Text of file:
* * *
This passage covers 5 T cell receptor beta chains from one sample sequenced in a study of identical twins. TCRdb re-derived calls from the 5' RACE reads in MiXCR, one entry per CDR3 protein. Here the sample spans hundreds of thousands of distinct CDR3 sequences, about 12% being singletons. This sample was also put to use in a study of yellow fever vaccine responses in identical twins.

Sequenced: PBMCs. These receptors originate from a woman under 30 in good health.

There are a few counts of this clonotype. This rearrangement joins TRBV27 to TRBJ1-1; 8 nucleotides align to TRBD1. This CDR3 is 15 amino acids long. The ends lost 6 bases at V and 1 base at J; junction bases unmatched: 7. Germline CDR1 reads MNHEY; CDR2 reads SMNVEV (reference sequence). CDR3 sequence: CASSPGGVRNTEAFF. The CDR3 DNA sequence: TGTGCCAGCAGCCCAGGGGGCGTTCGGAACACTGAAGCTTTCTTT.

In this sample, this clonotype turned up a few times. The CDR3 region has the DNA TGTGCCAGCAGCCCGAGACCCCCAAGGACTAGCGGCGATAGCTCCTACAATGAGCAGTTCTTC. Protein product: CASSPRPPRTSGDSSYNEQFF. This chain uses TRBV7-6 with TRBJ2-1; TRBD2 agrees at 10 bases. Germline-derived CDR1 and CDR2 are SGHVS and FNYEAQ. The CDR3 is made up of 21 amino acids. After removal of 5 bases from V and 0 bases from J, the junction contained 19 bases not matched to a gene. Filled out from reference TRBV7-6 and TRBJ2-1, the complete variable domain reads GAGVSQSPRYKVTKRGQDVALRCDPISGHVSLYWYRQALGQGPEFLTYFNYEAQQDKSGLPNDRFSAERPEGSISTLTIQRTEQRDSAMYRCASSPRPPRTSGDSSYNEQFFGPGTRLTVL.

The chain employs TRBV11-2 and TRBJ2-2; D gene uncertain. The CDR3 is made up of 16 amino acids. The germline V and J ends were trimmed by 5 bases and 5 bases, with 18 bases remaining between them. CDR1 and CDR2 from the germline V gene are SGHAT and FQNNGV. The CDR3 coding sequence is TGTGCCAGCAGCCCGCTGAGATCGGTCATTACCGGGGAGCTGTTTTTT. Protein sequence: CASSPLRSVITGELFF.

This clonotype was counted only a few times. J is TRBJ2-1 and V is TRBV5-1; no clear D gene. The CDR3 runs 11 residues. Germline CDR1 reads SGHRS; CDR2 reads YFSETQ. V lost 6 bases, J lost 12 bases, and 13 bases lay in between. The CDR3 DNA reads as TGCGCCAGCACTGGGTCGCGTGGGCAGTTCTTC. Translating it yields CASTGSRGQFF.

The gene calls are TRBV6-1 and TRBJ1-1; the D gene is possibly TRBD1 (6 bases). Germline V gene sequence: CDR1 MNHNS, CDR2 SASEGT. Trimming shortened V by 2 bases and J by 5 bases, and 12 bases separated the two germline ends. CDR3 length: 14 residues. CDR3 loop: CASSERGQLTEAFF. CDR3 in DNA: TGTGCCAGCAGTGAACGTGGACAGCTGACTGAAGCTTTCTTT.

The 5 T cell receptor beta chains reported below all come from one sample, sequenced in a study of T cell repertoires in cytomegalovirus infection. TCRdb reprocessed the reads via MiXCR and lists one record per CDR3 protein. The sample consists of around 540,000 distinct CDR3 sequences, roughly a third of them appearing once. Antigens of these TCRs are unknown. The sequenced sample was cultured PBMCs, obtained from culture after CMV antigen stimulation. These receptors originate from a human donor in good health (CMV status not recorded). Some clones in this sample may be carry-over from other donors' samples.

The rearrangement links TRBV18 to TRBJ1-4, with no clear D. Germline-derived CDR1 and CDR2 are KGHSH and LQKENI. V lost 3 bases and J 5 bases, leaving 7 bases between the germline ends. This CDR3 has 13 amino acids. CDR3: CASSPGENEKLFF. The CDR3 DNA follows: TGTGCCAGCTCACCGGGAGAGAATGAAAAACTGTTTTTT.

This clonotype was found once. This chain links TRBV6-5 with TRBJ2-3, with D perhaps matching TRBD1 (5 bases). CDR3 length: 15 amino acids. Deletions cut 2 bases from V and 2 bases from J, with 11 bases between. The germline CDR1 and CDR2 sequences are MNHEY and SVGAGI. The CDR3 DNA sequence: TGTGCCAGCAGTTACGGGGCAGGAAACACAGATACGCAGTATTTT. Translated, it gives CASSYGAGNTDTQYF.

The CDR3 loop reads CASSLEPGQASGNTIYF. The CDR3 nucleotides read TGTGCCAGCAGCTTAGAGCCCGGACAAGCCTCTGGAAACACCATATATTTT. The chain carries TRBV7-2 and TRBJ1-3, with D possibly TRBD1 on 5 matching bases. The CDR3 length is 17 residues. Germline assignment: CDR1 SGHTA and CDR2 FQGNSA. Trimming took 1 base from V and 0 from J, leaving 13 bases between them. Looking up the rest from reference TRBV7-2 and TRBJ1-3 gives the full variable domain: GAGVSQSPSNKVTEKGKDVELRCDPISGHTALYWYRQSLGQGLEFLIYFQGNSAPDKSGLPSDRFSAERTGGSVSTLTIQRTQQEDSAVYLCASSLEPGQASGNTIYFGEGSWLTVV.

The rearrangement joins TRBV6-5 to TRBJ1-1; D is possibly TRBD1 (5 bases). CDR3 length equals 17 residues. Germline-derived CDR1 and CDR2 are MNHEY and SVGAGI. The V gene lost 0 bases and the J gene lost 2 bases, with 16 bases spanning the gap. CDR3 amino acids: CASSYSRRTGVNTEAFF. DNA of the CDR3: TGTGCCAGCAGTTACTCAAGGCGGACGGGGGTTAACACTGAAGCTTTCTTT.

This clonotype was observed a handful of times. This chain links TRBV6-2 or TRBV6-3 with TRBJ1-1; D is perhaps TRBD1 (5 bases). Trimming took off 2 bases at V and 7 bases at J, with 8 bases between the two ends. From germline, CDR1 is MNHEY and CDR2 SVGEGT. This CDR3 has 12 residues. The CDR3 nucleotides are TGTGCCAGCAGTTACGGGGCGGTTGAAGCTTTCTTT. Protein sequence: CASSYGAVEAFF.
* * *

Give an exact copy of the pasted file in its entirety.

This passage covers 5 T cell receptor beta chains from one sample sequenced in a study of identical twins. TCRdb re-derived calls from the 5' RACE reads in MiXCR, one entry per CDR3 protein. Here the sample spans hundreds of thousands of distinct CDR3 sequences, about 12% being singletons. This sample was also put to use in a study of yellow fever vaccine responses in identical twins.

Sequenced: PBMCs. These receptors originate from a woman under 30 in good health.

There are a few counts of this clonotype. This rearrangement joins TRBV27 to TRBJ1-1; 8 nucleotides align to TRBD1. This CDR3 is 15 amino acids long. The ends lost 6 bases at V and 1 base at J; junction bases unmatched: 7. Germline CDR1 reads MNHEY; CDR2 reads SMNVEV (reference sequence). CDR3 sequence: CASSPGGVRNTEAFF. The CDR3 DNA sequence: TGTGCCAGCAGCCCAGGGGGCGTTCGGAACACTGAAGCTTTCTTT.

In this sample, this clonotype turned up a few times. The CDR3 region has the DNA TGTGCCAGCAGCCCGAGACCCCCAAGGACTAGCGGCGATAGCTCCTACAATGAGCAGTTCTTC. Protein product: CASSPRPPRTSGDSSYNEQFF. This chain uses TRBV7-6 with TRBJ2-1; TRBD2 agrees at 10 bases. Germline-derived CDR1 and CDR2 are SGHVS and FNYEAQ. The CDR3 is made up of 21 amino acids. After removal of 5 bases from V and 0 bases from J, the junction contained 19 bases not matched to a gene. Filled out from reference TRBV7-6 and TRBJ2-1, the complete variable domain reads GAGVSQSPRYKVTKRGQDVALRCDPISGHVSLYWYRQALGQGPEFLTYFNYEAQQDKSGLPNDRFSAERPEGSISTLTIQRTEQRDSAMYRCASSPRPPRTSGDSSYNEQFFGPGTRLTVL.

The chain employs TRBV11-2 and TRBJ2-2; D gene uncertain. The CDR3 is made up of 16 amino acids. The germline V and J ends were trimmed by 5 bases and 5 bases, with 18 bases remaining between them. CDR1 and CDR2 from the germline V gene are SGHAT and FQNNGV. The CDR3 coding sequence is TGTGCCAGCAGCCCGCTGAGATCGGTCATTACCGGGGAGCTGTTTTTT. Protein sequence: CASSPLRSVITGELFF.

This clonotype was counted only a few times. J is TRBJ2-1 and V is TRBV5-1; no clear D gene. The CDR3 runs 11 residues. Germline CDR1 reads SGHRS; CDR2 reads YFSETQ. V lost 6 bases, J lost 12 bases, and 13 bases lay in between. The CDR3 DNA reads as TGCGCCAGCACTGGGTCGCGTGGGCAGTTCTTC. Translating it yields CASTGSRGQFF.

The gene calls are TRBV6-1 and TRBJ1-1; the D gene is possibly TRBD1 (6 bases). Germline V gene sequence: CDR1 MNHNS, CDR2 SASEGT. Trimming shortened V by 2 bases and J by 5 bases, and 12 bases separated the two germline ends. CDR3 length: 14 residues. CDR3 loop: CASSERGQLTEAFF. CDR3 in DNA: TGTGCCAGCAGTGAACGTGGACAGCTGACTGAAGCTTTCTTT.

The 5 T cell receptor beta chains reported below all come from one sample, sequenced in a study of T cell repertoires in cytomegalovirus infection. TCRdb reprocessed the reads via MiXCR and lists one record per CDR3 protein. The sample consists of around 540,000 distinct CDR3 sequences, roughly a third of them appearing once. Antigens of these TCRs are unknown. The sequenced sample was cultured PBMCs, obtained from culture after CMV antigen stimulation. These receptors originate from a human donor in good health (CMV status not recorded). Some clones in this sample may be carry-over from other donors' samples.

The rearrangement links TRBV18 to TRBJ1-4, with no clear D. Germline-derived CDR1 and CDR2 are KGHSH and LQKENI. V lost 3 bases and J 5 bases, leaving 7 bases between the germline ends. This CDR3 has 13 amino acids. CDR3: CASSPGENEKLFF. The CDR3 DNA follows: TGTGCCAGCTCACCGGGAGAGAATGAAAAACTGTTTTTT.

This clonotype was found once. This chain links TRBV6-5 with TRBJ2-3, with D perhaps matching TRBD1 (5 bases). CDR3 length: 15 amino acids. Deletions cut 2 bases from V and 2 bases from J, with 11 bases between. The germline CDR1 and CDR2 sequences are MNHEY and SVGAGI. The CDR3 DNA sequence: TGTGCCAGCAGTTACGGGGCAGGAAACACAGATACGCAGTATTTT. Translated, it gives CASSYGAGNTDTQYF.

The CDR3 loop reads CASSLEPGQASGNTIYF. The CDR3 nucleotides read TGTGCCAGCAGCTTAGAGCCCGGACAAGCCTCTGGAAACACCATATATTTT. The chain carries TRBV7-2 and TRBJ1-3, with D possibly TRBD1 on 5 matching bases. The CDR3 length is 17 residues. Germline assignment: CDR1 SGHTA and CDR2 FQGNSA. Trimming took 1 base from V and 0 from J, leaving 13 bases between them. Looking up the rest from reference TRBV7-2 and TRBJ1-3 gives the full variable domain: GAGVSQSPSNKVTEKGKDVELRCDPISGHTALYWYRQSLGQGLEFLIYFQGNSAPDKSGLPSDRFSAERTGGSVSTLTIQRTQQEDSAVYLCASSLEPGQASGNTIYFGEGSWLTVV.

The rearrangement joins TRBV6-5 to TRBJ1-1; D is possibly TRBD1 (5 bases). CDR3 length equals 17 residues. Germline-derived CDR1 and CDR2 are MNHEY and SVGAGI. The V gene lost 0 bases and the J gene lost 2 bases, with 16 bases spanning the gap. CDR3 amino acids: CASSYSRRTGVNTEAFF. DNA of the CDR3: TGTGCCAGCAGTTACTCAAGGCGGACGGGGGTTAACACTGAAGCTTTCTTT.

This clonotype was observed a handful of times. This chain links TRBV6-2 or TRBV6-3 with TRBJ1-1; D is perhaps TRBD1 (5 bases). Trimming took off 2 bases at V and 7 bases at J, with 8 bases between the two ends. From germline, CDR1 is MNHEY and CDR2 SVGEGT. This CDR3 has 12 residues. The CDR3 nucleotides are TGTGCCAGCAGTTACGGGGCGGTTGAAGCTTTCTTT. Protein sequence: CASSYGAVEAFF.